The few times I’ve been granted access to PAL’s Mabuhay Lounge at NAIA Terminal 2 have always been spent nursing a hot bowl of their famous arroz caldo. It’s a favorite of frequent travelers as it sets the tone for the trip, whether it’s a long-haul flight or a quick hop to Visayas or Mindanao.
The pandemic, however, put a stop to all nonessential travel. Even now that some airlines have expanded their flight routes 10 months after the initial lockdown, the safety protocols one needs to complete before boarding a plane have taken some of the fun out of traveling.
Instead of waiting for things to normalize, one of the largest inflight caterers began offering in the second part of the year both cooked and ready-to-cook food to regular Filipinos. The MacroAsia Food Group, whose headquarters are located near the airport, operates three main kitchen facilities. Two of them are inflight catering kitchens (MacroAsia Catering Services or MACS, and MacroAsia SATS Inflight Services or MSIS) while the third is a commissary kitchen, MacroAsia SATS Food Industries or MSFI.
“At the onset of the declaration of the pandemic last March, the operations of the two inflight catering kitchens slowed down significantly, as did any other industry associated with aviation,” said MacroAsia’s chief operating officer Rhodel Esteban.
“It was during this time that the board decided to diversify and adapt to a new mode of business, the online sale of ready-to-eat and ready-to-cook food products at MSFI,” he added.
We recently sampled some of their bestselling viands, including lechon paksiw, bistek Tagalog, barbecued chicken, lumpiang Shanghai, and pork sisig and found them all well-seasoned and very tasty. They also have boxed meals including tocino or bacon with egg and fried rice, with a brownie for dessert, and a Mabuhay Lounge arroz caldo kit that is sure to bring back fond memories. The latter comes with all the fixings.
The dessert selection is equally impressive. My five-year-old nephew had second and third helpings of the chocolate mousse, while the adults at home savored the mango cheesecake that was light with a flan-like consistency and not too sweet.
MSFI has since expanded their product lines to include a Filipino Deli section consisting of ready-to-cook items like pork hamonado, beef tapa, chorizo and longganisa.
The shift to selling to the local market following the downturn in inflight catering seemed like an organic one for the company, given their vast experience in preparing large amounts of food in record time. Still, it came with a few hitches.
“The most significant challenge was embarking on a totally new concept of selling online… I can say that MacroAsia was able to adapt to the prevailing business environment, though it could have been better if we had shifted much earlier,” Esteban said. “Agility is the name of the game, that’s how we are confronting the challenges.”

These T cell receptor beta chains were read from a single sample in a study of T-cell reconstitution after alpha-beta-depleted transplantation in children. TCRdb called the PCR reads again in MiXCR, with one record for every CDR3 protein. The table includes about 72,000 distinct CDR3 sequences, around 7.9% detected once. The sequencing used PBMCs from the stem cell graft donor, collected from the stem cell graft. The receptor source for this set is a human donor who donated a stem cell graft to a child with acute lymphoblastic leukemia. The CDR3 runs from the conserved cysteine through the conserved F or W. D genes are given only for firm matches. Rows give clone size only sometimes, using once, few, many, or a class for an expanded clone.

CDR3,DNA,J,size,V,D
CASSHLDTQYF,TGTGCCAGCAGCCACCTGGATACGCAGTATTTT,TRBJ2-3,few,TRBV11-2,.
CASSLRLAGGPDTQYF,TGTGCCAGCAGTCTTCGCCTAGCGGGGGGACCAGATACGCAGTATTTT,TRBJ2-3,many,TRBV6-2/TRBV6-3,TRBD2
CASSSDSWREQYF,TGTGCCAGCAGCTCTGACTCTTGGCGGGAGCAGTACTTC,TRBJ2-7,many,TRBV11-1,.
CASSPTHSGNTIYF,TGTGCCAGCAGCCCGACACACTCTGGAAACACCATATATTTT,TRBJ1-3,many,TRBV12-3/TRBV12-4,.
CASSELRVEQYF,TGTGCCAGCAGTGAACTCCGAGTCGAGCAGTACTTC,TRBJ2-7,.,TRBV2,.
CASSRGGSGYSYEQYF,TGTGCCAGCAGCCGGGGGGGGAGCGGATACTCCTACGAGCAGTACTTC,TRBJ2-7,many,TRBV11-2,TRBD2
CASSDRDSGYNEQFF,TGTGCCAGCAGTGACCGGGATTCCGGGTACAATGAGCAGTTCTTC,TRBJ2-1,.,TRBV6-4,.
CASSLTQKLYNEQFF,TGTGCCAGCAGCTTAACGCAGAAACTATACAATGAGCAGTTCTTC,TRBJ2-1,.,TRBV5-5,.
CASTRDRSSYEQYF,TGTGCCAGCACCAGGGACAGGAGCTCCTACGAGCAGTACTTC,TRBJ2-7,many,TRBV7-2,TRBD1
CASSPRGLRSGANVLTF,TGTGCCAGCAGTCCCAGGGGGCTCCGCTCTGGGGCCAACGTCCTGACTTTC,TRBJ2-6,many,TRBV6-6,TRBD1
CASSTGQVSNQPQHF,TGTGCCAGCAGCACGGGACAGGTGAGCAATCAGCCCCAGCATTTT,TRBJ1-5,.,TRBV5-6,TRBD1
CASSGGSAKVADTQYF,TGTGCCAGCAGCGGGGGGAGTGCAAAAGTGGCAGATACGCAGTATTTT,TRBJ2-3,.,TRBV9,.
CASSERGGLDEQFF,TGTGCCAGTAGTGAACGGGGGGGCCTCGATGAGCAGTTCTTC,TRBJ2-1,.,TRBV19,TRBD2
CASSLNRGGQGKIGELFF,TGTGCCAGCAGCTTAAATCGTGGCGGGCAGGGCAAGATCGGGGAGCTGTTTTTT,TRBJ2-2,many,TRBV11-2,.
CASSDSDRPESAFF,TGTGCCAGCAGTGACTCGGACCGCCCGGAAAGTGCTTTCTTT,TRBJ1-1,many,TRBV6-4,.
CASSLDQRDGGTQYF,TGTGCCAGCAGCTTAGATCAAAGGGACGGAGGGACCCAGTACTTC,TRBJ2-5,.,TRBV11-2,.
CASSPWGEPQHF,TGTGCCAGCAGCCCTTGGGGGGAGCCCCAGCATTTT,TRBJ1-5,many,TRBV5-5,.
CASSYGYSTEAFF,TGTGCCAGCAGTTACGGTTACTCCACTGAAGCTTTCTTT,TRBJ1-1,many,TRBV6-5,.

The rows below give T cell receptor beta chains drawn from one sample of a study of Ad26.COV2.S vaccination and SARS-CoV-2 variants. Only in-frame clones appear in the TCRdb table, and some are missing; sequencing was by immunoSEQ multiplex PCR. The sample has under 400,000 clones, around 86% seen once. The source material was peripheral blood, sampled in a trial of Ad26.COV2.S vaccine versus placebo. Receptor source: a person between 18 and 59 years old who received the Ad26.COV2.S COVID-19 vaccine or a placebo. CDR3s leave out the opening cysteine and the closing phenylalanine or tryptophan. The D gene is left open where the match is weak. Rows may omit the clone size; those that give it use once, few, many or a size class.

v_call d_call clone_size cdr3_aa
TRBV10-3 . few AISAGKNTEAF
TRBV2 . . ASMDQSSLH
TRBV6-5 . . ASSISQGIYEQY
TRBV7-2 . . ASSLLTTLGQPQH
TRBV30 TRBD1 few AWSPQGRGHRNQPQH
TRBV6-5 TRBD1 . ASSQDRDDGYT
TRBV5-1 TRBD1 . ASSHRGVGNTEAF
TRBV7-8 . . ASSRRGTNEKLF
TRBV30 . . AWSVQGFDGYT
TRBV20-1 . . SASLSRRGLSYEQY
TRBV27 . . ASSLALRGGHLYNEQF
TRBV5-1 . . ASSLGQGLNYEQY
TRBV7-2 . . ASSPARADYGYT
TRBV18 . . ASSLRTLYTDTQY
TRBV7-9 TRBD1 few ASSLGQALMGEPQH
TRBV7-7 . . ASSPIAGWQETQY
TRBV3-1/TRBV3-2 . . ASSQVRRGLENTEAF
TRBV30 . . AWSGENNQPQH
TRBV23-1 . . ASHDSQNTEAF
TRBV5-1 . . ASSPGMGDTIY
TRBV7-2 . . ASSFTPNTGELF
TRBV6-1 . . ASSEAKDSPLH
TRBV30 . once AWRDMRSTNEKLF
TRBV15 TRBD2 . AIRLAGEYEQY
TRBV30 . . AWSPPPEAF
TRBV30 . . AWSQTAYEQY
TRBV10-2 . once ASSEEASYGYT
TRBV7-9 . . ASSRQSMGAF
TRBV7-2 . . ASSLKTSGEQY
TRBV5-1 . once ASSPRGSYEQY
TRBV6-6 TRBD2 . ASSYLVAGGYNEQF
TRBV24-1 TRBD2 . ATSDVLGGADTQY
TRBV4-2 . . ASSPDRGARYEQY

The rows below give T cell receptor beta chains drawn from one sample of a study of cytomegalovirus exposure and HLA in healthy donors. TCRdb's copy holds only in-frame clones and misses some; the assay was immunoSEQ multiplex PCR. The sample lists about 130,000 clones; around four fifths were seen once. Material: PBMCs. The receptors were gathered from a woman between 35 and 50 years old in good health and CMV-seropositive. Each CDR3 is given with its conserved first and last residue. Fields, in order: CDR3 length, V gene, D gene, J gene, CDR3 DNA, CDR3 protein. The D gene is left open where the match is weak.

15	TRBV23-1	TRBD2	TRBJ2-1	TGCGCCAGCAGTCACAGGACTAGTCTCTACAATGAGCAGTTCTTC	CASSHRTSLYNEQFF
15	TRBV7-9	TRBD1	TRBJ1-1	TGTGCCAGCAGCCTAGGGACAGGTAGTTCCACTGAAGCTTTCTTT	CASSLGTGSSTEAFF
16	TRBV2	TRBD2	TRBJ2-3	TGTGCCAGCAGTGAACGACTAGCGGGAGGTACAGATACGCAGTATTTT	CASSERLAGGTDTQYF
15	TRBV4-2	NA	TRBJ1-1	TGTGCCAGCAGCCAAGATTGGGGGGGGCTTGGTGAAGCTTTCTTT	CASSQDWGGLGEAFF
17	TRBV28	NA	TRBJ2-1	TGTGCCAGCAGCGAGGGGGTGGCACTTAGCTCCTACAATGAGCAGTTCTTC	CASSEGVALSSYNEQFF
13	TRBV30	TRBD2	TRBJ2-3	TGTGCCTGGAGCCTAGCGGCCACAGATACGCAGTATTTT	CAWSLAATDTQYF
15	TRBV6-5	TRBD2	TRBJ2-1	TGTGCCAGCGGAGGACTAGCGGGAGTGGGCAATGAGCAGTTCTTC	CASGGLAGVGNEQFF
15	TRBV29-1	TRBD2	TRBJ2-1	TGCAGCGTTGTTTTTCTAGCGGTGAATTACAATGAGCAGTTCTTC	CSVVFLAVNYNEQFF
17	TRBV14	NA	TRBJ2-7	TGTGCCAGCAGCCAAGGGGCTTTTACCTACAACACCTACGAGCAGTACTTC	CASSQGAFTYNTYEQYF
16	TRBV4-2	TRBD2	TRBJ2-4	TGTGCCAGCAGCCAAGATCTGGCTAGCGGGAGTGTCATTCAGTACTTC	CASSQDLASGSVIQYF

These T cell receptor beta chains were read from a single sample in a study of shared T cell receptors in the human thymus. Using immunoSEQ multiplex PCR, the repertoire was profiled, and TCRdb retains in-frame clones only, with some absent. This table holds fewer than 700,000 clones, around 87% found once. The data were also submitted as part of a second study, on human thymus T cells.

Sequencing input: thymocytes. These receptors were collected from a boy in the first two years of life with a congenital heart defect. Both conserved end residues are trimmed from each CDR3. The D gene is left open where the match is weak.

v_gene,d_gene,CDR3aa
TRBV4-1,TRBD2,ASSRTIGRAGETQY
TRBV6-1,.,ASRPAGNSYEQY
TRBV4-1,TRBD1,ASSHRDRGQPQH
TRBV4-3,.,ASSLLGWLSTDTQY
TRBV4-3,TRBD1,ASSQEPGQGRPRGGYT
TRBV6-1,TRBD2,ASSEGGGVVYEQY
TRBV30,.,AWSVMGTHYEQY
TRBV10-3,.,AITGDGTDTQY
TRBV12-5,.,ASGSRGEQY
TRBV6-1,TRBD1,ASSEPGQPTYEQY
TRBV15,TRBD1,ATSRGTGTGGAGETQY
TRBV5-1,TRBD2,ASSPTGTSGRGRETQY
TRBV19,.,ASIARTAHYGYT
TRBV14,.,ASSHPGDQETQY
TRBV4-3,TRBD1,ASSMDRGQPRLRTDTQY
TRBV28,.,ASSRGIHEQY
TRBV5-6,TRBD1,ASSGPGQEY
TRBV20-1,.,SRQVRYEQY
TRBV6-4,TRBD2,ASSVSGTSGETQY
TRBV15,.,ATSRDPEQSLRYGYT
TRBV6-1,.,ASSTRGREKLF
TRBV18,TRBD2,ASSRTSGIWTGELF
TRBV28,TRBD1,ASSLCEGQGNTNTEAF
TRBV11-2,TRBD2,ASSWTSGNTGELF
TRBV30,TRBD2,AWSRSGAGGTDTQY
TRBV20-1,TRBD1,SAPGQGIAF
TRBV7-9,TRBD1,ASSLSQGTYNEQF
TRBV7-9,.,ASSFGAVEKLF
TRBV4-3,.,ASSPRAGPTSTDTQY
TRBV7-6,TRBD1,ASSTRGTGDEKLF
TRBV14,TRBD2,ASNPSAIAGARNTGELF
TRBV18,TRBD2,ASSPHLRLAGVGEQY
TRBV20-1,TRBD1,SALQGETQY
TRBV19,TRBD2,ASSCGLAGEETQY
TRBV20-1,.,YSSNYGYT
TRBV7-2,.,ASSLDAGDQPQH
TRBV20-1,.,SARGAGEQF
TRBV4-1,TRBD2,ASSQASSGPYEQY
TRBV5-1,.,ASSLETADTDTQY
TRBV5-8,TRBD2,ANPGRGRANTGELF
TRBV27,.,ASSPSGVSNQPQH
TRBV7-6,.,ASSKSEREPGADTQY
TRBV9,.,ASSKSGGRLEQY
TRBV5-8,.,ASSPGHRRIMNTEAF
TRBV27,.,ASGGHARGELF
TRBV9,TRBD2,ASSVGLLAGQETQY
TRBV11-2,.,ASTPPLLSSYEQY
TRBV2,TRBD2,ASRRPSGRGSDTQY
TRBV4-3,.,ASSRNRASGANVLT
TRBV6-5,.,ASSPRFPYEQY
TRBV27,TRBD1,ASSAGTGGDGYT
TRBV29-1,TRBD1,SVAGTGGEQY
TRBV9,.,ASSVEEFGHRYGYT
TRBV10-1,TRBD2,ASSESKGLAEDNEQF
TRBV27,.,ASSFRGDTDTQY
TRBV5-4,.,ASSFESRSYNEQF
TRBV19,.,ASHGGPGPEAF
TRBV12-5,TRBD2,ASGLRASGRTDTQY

The commissary kitchen has been updated to comply with mandated health protocols. It has been outfitted with a misting disinfection tent, sanitizing alcohol dispenser, and body temperature sensors at entrances. Staff and guests are subjected to these protocols upon entry.
Esteban described the two-year-old MSFI kitchen as a state-of-the-art commissary kitchen with modern equipment designed for mass production; it can manufacture 25,000 meals per day.
Prepandemic, the production capacity at MACS and MSIS were from 40,000 to 45,000 meals per day, operating 24/7 for 365 days a year. Now, MSFI caters to the requirements of one local airline, but 95 percent of the production is non-airline.
Seasoned to taste
Esteban admitted that dishes served on flights are more seasoned or flavored because the high altitude alters one’s taste buds. When they started selling online, concessions had to be made. “Adjustments in flavors, taste and visual appearance geared toward authenticity and ethnicity are not problems for us.”
He puts equal or even more importance on proper food handling and safety.
“Inflight meals have always been categorized as one of the safest types of meals as the safety standards are relatively high. No one can afford to have a mass food poisoning situation while you are 35,000 feet in the air,” Esteban said.
“Food safety is the backbone of the inflight catering industry and the commissary kitchen is no exception, even if majority of the meals produced now are not intended to be for flight.”
He counts the vast culinary experience of the MacroAsia team, combined with their hygiene standards, as just a couple of strengths that set them apart from the others.
With new strains of the coronavirus threatening businesses worldwide, Esteban can only hope that the company can adapt—and adapt quickly.
“Everything that happened in 2020 was unprecedented. No amount of good planning could have prepared us for a global crisis like this. What is important is the collective vision of our company that recovery is imminent. So for now, we shall continue to adapt to the prevailing situation with agility to swiftly shift to where windows of opportunities will open,” he said.